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The Battalion

The Student News Site of Texas A&M University - College Station

The Battalion

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The BattalionMay 4, 2024

Criticism: ‘Barbarian’ Review

Barbarian Film Poster
Via IMDb
Barbarian Film Poster

Rating: 2/5

We all know that horror movie characters are notorious for making the worst decisions, and Zach Cregger’s thriller “Barbarian” is no different. When Tess, played by Georgina Campbell, steps into an Airbnb during a late-night thunderstorm, the audience becomes increasingly irritated by all the obvious “don’ts” she does. There’s no reason you should stay in a double-booked Airbnb with a Norman Bates-type director, but that’s what she does. From descending basement stairs that scream terrible news to opening grimy, mysterious doors and stumbling into the dark instead of running to authorities, “Barbarian” is rife with characters lacking common sense. 

Still, “Barbarian” offers the unexpected by progressing into a wildly unpredictable narrative of engrossing encounters that confuse, anger, disgust and scare audiences all at once. Barbarian is a nerve-wracking, inventive film that excels at unpredictability, but its inability to drive its core message home ultimately fails to keep audiences hooked.

Admittedly, the reasonable 2 out of 5 ratings wildly disagree with what most critics believe. Being certified fresh by a whopping 92% on Rotten Tomatoes and scoring a 7.5 out of ten on IMDb, Barbarian has left many viewers wanting more.

As a movie that doesn’t overly rely on jump scares or violin crescendo sound effects to build anticipation, “Barbarian” stands out in many ways. According to the Rolling Stones, “while Barbarian‘s unexpected popularity outside of die-hard genre circles can be attributed to old-fashioned, organic word of mouth, it’s also a first-rate horror movie, full stop.”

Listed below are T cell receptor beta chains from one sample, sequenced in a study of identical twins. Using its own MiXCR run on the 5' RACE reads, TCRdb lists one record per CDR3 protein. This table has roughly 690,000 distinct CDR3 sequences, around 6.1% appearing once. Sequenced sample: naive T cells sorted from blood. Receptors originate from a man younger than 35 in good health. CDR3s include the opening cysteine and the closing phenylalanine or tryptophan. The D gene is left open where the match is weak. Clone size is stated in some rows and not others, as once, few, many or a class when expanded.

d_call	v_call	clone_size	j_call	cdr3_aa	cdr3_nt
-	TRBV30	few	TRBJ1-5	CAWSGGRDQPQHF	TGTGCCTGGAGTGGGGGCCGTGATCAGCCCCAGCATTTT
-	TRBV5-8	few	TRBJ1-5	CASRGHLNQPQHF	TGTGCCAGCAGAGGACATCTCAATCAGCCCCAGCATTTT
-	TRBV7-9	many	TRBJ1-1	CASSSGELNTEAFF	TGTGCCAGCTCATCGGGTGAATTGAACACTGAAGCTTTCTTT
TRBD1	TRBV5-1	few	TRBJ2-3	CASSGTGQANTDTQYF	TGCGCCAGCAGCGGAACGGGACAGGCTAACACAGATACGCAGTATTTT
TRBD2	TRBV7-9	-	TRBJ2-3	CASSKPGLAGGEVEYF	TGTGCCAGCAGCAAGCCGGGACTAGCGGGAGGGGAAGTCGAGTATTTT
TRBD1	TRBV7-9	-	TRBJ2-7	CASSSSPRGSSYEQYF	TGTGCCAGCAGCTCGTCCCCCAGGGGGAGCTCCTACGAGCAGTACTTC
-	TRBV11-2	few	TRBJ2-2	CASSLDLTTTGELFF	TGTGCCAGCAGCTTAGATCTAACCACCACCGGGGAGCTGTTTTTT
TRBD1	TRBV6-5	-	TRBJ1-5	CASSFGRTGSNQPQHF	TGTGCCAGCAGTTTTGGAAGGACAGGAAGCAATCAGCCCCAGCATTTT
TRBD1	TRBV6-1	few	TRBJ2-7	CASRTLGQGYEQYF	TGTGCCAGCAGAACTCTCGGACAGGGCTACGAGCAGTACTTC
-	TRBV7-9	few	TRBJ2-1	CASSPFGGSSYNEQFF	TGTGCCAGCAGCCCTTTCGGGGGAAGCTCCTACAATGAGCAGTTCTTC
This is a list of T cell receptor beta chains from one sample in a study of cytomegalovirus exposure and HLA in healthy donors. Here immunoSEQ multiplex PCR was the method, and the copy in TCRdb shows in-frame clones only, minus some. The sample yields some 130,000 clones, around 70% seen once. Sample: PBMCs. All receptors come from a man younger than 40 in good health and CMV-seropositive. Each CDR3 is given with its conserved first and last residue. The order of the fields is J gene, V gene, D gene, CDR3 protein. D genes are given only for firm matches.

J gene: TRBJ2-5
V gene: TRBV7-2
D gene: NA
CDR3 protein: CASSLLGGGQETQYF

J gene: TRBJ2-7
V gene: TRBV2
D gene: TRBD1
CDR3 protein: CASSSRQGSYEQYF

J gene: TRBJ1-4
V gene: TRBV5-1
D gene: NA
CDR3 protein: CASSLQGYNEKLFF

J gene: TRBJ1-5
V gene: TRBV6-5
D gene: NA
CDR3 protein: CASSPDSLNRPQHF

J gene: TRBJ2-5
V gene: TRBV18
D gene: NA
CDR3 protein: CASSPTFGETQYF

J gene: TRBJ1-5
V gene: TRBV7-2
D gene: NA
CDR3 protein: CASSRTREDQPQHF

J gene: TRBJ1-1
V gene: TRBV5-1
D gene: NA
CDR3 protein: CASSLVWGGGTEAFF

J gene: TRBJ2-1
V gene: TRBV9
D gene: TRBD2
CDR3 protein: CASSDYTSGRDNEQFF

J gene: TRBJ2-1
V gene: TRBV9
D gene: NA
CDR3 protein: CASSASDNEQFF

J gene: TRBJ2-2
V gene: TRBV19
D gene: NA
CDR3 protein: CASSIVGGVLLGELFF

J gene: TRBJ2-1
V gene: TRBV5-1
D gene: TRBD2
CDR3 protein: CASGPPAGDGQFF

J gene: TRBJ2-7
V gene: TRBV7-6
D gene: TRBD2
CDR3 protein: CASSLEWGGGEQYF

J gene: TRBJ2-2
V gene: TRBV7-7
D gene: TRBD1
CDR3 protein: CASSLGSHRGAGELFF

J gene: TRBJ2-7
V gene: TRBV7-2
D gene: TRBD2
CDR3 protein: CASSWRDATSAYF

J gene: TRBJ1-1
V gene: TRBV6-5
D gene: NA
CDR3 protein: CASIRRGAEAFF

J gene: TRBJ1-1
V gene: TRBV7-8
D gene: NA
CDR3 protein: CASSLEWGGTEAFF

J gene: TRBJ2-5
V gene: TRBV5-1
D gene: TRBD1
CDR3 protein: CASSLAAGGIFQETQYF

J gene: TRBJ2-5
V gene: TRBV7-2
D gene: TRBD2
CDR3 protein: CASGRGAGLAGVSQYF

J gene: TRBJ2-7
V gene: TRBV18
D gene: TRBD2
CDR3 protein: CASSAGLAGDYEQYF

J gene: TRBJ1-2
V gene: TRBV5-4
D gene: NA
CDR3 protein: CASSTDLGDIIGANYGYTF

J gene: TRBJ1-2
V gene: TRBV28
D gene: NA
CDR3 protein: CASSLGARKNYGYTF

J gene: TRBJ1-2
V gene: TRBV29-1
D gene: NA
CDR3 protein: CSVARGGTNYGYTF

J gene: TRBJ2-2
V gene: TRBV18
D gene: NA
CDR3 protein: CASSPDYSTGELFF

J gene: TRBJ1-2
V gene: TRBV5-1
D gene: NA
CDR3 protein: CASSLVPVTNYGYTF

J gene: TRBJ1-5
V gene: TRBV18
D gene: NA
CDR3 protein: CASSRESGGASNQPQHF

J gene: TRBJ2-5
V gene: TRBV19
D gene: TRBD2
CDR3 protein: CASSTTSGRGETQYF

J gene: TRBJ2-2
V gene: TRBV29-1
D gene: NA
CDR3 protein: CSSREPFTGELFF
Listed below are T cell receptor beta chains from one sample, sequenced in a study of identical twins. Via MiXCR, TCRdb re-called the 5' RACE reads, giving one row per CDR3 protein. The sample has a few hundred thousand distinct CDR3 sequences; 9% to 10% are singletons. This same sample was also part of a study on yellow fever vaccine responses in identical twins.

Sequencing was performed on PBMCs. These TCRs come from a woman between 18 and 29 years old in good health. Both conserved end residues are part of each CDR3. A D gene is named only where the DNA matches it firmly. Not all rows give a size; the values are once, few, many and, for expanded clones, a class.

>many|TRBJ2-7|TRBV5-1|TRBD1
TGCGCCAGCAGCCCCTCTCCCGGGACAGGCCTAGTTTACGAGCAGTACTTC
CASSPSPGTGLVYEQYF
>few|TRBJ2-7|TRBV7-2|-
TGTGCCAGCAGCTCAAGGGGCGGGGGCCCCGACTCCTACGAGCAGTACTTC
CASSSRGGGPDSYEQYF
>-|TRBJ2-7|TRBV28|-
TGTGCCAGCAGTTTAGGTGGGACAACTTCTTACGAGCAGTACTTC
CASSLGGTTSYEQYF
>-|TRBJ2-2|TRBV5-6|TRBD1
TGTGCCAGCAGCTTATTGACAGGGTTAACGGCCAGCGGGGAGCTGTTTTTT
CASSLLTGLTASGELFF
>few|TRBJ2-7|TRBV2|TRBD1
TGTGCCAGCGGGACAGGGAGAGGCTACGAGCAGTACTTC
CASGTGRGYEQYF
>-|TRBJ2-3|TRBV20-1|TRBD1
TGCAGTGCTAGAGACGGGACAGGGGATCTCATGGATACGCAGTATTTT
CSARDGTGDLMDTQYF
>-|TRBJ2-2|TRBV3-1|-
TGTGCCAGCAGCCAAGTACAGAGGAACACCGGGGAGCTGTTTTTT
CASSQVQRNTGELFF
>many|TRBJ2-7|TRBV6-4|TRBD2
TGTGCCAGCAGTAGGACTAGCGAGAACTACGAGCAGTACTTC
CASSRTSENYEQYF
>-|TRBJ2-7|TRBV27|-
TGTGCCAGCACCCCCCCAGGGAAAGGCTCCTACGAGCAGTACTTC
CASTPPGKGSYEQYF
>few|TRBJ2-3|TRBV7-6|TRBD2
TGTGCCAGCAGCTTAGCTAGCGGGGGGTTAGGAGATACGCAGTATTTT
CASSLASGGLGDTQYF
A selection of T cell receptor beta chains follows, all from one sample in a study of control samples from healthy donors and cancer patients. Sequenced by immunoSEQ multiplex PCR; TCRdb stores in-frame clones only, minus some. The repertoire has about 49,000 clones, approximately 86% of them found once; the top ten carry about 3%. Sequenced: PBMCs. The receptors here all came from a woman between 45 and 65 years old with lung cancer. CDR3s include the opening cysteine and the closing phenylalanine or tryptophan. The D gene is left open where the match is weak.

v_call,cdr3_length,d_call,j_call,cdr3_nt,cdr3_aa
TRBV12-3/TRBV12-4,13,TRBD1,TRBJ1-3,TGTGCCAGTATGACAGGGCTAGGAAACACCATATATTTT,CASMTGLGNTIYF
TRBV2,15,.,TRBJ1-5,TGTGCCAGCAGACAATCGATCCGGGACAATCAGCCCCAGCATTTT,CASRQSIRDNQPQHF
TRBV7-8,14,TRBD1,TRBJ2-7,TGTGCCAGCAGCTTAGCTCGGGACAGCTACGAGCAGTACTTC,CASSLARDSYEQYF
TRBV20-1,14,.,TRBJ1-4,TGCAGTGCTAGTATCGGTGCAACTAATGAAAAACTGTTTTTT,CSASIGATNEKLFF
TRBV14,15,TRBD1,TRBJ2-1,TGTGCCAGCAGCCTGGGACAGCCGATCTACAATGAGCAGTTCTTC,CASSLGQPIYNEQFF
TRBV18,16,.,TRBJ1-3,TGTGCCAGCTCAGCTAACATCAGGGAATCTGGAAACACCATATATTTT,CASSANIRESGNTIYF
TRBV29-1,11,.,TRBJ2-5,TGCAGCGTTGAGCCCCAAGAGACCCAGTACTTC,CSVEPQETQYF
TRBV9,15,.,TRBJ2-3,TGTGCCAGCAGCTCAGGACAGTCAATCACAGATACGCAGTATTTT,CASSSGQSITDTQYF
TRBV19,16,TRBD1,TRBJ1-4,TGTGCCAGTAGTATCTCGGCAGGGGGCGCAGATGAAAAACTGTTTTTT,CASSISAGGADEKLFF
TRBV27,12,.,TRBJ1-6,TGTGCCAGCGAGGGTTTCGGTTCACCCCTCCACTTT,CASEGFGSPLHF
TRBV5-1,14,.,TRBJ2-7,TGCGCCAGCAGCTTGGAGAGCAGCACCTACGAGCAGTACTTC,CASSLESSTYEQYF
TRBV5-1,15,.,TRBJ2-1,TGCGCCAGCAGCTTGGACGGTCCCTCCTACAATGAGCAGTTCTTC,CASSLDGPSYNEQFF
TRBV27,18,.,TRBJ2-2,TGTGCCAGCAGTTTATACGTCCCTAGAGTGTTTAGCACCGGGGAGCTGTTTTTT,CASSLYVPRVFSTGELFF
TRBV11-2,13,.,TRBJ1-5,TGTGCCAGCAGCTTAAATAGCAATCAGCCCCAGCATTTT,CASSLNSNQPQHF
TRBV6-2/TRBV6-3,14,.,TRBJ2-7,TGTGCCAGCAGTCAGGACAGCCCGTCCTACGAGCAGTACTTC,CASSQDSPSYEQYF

This movie can be considered “first-rate” mainly due to its unexpectedness. Audiences are led from the very beginning to question the characters’ intentions, setting the stage for a film filled with misdirection, red herrings and dramatic plot twists. Unlike most horror movies with an obvious antagonist, “Barbarian” leaves us unsure who to trust.

According to a movie review by Wall Street Journal, Cregger “painfully builds suspense in the early scenes, expertly misdirects the audience about the nature of one of his lead characters, makes brutality more effective by springing it on us out of nowhere, and displays a properly mordant sense of humor.” 

The Wall Street Journal’s review praised Cregger’s ability to spin an unpredictable narrative based on clever, inventive camera tricks to captivate and ensnare viewers. 

Nevertheless, the movie’s biggest flaw is its attempt to weave complex social issues within the limited framework of the thriller and horror genre. As “Barbarian” tries to shed light on the dark underbelly of American domesticity and complacency, it ends up losing its message. Ultimately, it’s a disemboweled movie with a silly, hollow payoff.  As one movie critic wrote, “Despite [Barbarian’] social-commentary ambitions, [it] is so weak that it can’t shake that stench of imitation that clings to the whole thing.”

While most of a movie’s plot may be engaging, a weak conclusion can turn viewers off, which was, unfortunately, the case for this movie. While the thriller creates an oppressive atmosphere and fair suspense, the trapped-in-a-house horror plot fails to hold up until the end.
 

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